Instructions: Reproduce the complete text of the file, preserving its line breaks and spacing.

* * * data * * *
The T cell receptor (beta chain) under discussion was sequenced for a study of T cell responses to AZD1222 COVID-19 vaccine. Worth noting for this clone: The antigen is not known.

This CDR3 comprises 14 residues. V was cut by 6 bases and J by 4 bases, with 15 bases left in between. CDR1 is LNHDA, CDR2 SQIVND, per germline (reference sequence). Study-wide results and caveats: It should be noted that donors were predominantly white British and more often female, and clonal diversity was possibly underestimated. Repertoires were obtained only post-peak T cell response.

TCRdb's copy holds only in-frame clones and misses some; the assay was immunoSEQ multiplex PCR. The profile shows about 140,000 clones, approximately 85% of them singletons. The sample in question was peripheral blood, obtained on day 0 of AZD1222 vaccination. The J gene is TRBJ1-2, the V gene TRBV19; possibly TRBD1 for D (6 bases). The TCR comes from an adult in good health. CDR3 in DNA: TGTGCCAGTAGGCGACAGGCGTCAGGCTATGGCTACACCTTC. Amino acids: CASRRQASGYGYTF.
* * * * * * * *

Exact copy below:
The T cell receptor (beta chain) under discussion was sequenced for a study of T cell responses to AZD1222 COVID-19 vaccine. Worth noting for this clone: The antigen is not known.

This CDR3 comprises 14 residues. V was cut by 6 bases and J by 4 bases, with 15 bases left in between. CDR1 is LNHDA, CDR2 SQIVND, per germline (reference sequence). Study-wide results and caveats: It should be noted that donors were predominantly white British and more often female, and clonal diversity was possibly underestimated. Repertoires were obtained only post-peak T cell response.

TCRdb's copy holds only in-frame clones and misses some; the assay was immunoSEQ multiplex PCR. The profile shows about 140,000 clones, approximately 85% of them singletons. The sample in question was peripheral blood, obtained on day 0 of AZD1222 vaccination. The J gene is TRBJ1-2, the V gene TRBV19; possibly TRBD1 for D (6 bases). The TCR comes from an adult in good health. CDR3 in DNA: TGTGCCAGTAGGCGACAGGCGTCAGGCTATGGCTACACCTTC. Amino acids: CASRRQASGYGYTF.